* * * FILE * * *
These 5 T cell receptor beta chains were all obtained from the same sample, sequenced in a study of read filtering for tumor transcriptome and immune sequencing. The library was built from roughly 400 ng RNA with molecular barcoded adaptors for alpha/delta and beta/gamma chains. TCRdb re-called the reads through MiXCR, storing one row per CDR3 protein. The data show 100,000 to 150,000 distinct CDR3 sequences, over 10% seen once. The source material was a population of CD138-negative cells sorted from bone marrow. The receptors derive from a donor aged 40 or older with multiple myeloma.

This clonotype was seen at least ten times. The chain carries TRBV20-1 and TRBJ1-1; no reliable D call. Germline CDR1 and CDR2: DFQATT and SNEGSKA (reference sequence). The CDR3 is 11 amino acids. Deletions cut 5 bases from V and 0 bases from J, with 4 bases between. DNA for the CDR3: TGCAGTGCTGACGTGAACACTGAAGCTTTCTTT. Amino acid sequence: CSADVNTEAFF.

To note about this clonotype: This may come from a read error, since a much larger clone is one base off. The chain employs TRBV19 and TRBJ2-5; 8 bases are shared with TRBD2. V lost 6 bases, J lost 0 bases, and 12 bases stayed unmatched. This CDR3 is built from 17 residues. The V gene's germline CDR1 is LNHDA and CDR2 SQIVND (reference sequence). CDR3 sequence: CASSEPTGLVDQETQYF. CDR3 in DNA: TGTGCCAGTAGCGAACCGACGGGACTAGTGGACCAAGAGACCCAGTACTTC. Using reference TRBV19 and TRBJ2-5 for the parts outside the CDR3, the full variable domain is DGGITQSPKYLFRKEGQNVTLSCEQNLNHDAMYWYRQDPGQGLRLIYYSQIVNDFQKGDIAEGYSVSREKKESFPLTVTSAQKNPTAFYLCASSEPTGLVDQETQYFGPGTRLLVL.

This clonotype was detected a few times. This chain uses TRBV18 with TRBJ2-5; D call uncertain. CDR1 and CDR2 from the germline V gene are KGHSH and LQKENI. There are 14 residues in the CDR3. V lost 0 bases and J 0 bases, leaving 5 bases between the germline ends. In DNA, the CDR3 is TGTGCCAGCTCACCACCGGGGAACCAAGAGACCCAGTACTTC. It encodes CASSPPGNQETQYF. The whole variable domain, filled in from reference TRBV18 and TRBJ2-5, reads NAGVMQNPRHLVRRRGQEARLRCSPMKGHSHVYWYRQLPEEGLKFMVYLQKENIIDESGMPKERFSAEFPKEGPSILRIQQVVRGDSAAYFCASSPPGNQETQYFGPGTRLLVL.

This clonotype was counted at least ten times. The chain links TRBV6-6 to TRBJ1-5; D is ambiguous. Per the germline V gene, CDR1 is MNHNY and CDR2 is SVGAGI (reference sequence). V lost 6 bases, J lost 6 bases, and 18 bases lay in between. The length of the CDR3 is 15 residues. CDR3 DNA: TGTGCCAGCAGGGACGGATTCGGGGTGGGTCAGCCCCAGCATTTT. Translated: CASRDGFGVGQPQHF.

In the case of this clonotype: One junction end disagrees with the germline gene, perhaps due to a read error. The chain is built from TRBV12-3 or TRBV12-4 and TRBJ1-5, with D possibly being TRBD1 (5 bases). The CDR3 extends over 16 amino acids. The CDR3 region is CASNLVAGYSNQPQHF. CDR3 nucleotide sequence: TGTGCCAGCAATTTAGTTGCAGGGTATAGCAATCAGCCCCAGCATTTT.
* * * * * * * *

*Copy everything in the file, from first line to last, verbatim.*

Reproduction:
These 5 T cell receptor beta chains were all obtained from the same sample, sequenced in a study of read filtering for tumor transcriptome and immune sequencing. The library was built from roughly 400 ng RNA with molecular barcoded adaptors for alpha/delta and beta/gamma chains. TCRdb re-called the reads through MiXCR, storing one row per CDR3 protein. The data show 100,000 to 150,000 distinct CDR3 sequences, over 10% seen once. The source material was a population of CD138-negative cells sorted from bone marrow. The receptors derive from a donor aged 40 or older with multiple myeloma.

This clonotype was seen at least ten times. The chain carries TRBV20-1 and TRBJ1-1; no reliable D call. Germline CDR1 and CDR2: DFQATT and SNEGSKA (reference sequence). The CDR3 is 11 amino acids. Deletions cut 5 bases from V and 0 bases from J, with 4 bases between. DNA for the CDR3: TGCAGTGCTGACGTGAACACTGAAGCTTTCTTT. Amino acid sequence: CSADVNTEAFF.

To note about this clonotype: This may come from a read error, since a much larger clone is one base off. The chain employs TRBV19 and TRBJ2-5; 8 bases are shared with TRBD2. V lost 6 bases, J lost 0 bases, and 12 bases stayed unmatched. This CDR3 is built from 17 residues. The V gene's germline CDR1 is LNHDA and CDR2 SQIVND (reference sequence). CDR3 sequence: CASSEPTGLVDQETQYF. CDR3 in DNA: TGTGCCAGTAGCGAACCGACGGGACTAGTGGACCAAGAGACCCAGTACTTC. Using reference TRBV19 and TRBJ2-5 for the parts outside the CDR3, the full variable domain is DGGITQSPKYLFRKEGQNVTLSCEQNLNHDAMYWYRQDPGQGLRLIYYSQIVNDFQKGDIAEGYSVSREKKESFPLTVTSAQKNPTAFYLCASSEPTGLVDQETQYFGPGTRLLVL.

This clonotype was detected a few times. This chain uses TRBV18 with TRBJ2-5; D call uncertain. CDR1 and CDR2 from the germline V gene are KGHSH and LQKENI. There are 14 residues in the CDR3. V lost 0 bases and J 0 bases, leaving 5 bases between the germline ends. In DNA, the CDR3 is TGTGCCAGCTCACCACCGGGGAACCAAGAGACCCAGTACTTC. It encodes CASSPPGNQETQYF. The whole variable domain, filled in from reference TRBV18 and TRBJ2-5, reads NAGVMQNPRHLVRRRGQEARLRCSPMKGHSHVYWYRQLPEEGLKFMVYLQKENIIDESGMPKERFSAEFPKEGPSILRIQQVVRGDSAAYFCASSPPGNQETQYFGPGTRLLVL.

This clonotype was counted at least ten times. The chain links TRBV6-6 to TRBJ1-5; D is ambiguous. Per the germline V gene, CDR1 is MNHNY and CDR2 is SVGAGI (reference sequence). V lost 6 bases, J lost 6 bases, and 18 bases lay in between. The length of the CDR3 is 15 residues. CDR3 DNA: TGTGCCAGCAGGGACGGATTCGGGGTGGGTCAGCCCCAGCATTTT. Translated: CASRDGFGVGQPQHF.

In the case of this clonotype: One junction end disagrees with the germline gene, perhaps due to a read error. The chain is built from TRBV12-3 or TRBV12-4 and TRBJ1-5, with D possibly being TRBD1 (5 bases). The CDR3 extends over 16 amino acids. The CDR3 region is CASNLVAGYSNQPQHF. CDR3 nucleotide sequence: TGTGCCAGCAATTTAGTTGCAGGGTATAGCAATCAGCCCCAGCATTTT.